This Research Topic is the second volume in this series, "Community Series in The Immune Escape Mechanism and Novel Immunotherapeutic Strategies of Leukemia". Please see volume I here
Leukemia is mainly caused by the abnormalities of leukemia cells themselves, but immune cells in the tumor microenvironment also play a key role in the occurrence and development of leukemia. Although some immunotherapy strategies including donor lymphocyte infusion and CAR-T cell therapy have been demonstrated in certain leukemia subtypes, little progress has been made in the field of immunotherapy for most leukemia subtypes. Consequently, it is critical to understand the mechanisms of leukemia immune escape and apply them to immunotherapy strategies for leukemia.
The aberration of the immune system has been found in various leukemia subtypes, where effective immune cells are compromised but the number and activity of regulatory immune cells are increased. Major mechanisms of immune tolerance require in-depth study, including degradation of metabolically important amino acids, production of immunosuppressive cytokines, increased expression of negative costimulatory ligands on leukemia cells, and expansion of regulatory immune cells such as regulatory T cells, myeloid-derived suppressor cells, and macrophages in the leukemia microenvironment. Moreover, the functions and roles of some novel immune components such as platelets and cytokines in the microenvironment also need to be identified.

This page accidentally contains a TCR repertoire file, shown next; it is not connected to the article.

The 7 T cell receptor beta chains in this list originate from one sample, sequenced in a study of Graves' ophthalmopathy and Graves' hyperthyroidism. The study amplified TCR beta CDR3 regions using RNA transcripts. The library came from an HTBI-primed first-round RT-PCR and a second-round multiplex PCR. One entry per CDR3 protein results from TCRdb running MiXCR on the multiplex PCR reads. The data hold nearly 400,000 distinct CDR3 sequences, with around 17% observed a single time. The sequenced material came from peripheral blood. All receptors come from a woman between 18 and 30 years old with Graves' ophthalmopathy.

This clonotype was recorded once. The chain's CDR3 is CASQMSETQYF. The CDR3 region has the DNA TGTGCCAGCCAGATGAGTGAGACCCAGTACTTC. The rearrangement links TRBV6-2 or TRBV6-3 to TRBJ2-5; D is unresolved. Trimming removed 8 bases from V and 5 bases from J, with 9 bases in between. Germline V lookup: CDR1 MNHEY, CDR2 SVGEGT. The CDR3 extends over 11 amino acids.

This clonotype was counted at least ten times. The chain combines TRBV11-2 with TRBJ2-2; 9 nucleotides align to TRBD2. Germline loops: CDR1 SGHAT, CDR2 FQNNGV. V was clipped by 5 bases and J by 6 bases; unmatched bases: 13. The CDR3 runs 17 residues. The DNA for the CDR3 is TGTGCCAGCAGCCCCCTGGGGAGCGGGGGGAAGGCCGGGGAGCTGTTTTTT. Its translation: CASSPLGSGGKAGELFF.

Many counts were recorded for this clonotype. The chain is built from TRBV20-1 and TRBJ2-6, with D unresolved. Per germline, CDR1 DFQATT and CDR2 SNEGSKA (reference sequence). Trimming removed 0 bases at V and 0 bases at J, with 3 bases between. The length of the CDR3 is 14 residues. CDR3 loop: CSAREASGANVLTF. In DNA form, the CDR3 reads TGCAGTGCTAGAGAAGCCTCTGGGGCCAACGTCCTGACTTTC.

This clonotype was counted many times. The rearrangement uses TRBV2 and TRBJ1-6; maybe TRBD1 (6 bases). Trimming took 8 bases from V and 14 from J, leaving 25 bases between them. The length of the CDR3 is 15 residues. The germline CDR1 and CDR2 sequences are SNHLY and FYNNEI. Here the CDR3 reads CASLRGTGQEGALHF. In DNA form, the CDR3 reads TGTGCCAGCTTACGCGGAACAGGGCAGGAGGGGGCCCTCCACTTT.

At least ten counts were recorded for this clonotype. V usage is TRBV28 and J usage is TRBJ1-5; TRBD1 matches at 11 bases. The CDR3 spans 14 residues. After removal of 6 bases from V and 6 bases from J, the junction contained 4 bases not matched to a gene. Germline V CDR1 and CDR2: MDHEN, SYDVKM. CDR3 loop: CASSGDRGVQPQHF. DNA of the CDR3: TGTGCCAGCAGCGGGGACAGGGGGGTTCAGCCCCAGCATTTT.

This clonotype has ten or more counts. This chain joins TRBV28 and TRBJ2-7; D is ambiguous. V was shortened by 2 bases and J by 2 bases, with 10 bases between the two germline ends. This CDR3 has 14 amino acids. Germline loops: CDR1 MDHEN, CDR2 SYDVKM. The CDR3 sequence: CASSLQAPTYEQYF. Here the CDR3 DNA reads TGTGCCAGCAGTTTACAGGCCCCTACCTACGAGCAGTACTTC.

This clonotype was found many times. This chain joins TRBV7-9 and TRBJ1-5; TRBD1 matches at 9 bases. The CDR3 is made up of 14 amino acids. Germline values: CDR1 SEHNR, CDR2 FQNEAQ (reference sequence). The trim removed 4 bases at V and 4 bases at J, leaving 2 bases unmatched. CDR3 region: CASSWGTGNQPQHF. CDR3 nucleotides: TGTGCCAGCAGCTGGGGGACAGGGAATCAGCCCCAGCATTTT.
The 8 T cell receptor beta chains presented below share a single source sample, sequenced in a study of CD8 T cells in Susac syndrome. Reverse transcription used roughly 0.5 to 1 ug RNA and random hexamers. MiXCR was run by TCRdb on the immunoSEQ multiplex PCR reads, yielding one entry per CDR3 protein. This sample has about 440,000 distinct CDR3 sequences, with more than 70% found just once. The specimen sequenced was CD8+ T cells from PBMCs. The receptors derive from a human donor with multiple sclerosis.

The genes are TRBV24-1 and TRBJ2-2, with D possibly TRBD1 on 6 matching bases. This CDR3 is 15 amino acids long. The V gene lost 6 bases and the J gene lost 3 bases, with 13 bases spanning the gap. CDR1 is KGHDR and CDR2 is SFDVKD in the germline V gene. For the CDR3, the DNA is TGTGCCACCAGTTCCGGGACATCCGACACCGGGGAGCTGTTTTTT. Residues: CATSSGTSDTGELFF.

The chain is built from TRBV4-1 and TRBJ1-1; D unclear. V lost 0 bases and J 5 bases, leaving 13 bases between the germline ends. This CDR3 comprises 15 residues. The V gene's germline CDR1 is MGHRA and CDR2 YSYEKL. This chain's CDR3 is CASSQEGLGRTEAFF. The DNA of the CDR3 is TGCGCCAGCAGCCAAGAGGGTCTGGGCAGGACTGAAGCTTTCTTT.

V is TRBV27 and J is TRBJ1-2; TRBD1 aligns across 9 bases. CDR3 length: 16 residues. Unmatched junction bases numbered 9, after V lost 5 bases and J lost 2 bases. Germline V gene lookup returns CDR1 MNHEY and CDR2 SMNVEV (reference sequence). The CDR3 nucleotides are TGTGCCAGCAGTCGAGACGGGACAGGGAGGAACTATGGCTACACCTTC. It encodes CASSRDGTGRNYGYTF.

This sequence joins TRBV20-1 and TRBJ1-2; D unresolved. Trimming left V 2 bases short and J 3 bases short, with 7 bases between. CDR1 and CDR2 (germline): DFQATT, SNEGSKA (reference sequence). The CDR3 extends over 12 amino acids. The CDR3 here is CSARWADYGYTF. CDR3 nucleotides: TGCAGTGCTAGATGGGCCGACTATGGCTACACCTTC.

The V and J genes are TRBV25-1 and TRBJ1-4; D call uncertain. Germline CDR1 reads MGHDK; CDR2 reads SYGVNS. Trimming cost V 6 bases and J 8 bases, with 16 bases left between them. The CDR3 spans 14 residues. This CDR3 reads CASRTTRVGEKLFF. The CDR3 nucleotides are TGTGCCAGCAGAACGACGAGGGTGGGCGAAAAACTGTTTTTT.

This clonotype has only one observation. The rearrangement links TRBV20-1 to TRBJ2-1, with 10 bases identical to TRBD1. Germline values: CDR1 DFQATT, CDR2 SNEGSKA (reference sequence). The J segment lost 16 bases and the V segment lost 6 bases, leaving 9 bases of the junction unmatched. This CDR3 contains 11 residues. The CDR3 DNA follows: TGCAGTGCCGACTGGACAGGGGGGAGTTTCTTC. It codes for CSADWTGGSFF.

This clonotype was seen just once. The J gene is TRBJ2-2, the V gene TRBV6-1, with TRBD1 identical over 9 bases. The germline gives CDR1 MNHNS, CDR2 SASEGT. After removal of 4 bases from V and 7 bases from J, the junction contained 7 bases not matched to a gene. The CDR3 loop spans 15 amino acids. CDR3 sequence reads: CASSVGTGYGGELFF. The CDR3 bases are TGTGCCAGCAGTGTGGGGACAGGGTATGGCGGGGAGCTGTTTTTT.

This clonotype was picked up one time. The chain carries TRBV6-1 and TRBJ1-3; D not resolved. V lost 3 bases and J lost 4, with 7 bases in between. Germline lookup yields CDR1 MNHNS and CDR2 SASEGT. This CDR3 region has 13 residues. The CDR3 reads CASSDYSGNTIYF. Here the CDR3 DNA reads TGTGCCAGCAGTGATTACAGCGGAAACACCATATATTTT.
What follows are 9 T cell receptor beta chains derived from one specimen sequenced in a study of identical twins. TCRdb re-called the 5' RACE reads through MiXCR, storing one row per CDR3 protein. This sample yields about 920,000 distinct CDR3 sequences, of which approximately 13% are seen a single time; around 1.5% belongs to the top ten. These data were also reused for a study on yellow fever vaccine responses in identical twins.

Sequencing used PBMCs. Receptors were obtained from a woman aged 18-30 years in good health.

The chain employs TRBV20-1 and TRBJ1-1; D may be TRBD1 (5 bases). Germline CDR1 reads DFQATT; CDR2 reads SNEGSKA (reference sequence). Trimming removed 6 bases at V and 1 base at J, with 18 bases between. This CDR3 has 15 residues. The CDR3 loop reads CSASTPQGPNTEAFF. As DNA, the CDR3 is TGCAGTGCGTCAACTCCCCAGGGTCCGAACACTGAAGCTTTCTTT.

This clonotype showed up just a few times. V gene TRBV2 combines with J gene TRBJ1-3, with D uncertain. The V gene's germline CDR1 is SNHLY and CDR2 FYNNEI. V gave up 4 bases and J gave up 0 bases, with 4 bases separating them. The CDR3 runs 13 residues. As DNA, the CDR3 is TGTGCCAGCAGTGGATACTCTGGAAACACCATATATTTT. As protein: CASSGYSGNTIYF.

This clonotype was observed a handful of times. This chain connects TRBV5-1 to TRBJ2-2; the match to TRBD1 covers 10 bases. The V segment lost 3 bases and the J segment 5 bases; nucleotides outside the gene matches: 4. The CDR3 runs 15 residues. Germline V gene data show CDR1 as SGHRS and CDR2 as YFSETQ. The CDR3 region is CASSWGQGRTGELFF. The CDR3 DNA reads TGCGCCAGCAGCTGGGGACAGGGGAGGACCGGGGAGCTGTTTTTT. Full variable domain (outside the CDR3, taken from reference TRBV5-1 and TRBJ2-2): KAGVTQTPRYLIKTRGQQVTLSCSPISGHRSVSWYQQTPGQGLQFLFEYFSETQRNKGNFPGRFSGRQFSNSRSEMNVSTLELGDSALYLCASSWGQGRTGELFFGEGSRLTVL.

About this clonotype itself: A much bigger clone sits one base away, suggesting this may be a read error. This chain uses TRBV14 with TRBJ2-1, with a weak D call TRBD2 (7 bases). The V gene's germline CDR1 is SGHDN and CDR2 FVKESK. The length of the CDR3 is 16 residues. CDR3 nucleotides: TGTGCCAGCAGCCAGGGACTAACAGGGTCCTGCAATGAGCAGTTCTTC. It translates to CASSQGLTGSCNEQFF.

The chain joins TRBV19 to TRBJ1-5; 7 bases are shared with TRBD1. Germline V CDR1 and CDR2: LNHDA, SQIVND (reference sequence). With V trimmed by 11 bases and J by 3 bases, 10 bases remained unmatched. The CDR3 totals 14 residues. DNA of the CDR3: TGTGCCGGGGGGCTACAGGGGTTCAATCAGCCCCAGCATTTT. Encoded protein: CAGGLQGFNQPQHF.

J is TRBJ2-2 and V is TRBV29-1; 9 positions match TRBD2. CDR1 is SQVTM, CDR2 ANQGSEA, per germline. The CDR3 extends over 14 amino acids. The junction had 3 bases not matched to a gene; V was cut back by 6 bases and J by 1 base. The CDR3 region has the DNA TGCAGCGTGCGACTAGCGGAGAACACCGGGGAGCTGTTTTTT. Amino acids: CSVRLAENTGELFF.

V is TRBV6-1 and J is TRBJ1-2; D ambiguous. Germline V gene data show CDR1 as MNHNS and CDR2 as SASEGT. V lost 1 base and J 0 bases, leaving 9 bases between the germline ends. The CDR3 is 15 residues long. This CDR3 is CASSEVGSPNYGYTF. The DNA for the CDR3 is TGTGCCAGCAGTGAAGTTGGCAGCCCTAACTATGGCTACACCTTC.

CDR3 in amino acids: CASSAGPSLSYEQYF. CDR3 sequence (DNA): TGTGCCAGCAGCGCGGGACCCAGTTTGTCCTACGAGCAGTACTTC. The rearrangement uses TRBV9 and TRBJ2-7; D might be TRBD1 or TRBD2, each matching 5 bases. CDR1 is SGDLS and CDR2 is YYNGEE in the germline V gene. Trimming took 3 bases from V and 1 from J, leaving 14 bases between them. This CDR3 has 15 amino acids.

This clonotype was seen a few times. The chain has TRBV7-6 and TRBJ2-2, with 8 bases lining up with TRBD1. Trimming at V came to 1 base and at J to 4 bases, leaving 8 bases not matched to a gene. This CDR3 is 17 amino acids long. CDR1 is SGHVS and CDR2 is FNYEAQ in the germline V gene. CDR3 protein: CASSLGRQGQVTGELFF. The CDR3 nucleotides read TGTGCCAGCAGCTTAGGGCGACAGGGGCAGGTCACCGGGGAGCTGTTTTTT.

The goal of this Research Topic is to provide a forum to advance research on the contribution and mechanistic dissection of the immune escape to the genesis and development of leukemia. We also aim to explore innovative immunological interventions to achieve a beneficial impact on the outcome of leukemia.
We welcome Original Research and Review Articles including, but not limited to, the bullet points below:
1) Mechanisms of immune escape in leukemia
2) Mechanisms of immune escape after allogeneic hematopoietic stem cell transplantation
3) Mechanism of leukemia immune escape after immunotherapy (e.g., Immune checkpoint inhibitors, etc.)
4) Novel immune cells or molecules in the leukemia microenvironment
5) Differentiation of immune cells in the leukemia microenvironment
6) Human clinical trials using immunotherapy against leukemia (e.g., Immune checkpoint inhibitors, Chimeric antigen receptor T cells, etc.)
7) Combination therapy studies in leukemia (e.g., Immune checkpoint inhibitors + chemotherapeutic drugs or targeted drugs)
8) Innovative immune intervention strategies for leukemia (e.g., Novel immune checkpoint inhibitors, etc.)
9) Personalized immunotherapy for leukemia (e.g., chimeric antigen receptor T cells, etc.)
10) Immunotherapeutic drug delivery systems
Please note: manuscripts consisting solely of bioinformatics or computational analysis of public genomic or transcriptomic databases which are not accompanied by validation (independent cohort or biological validation in vitro or in vivo) are out of scope for this section and will not be accepted as part of this Research Topic.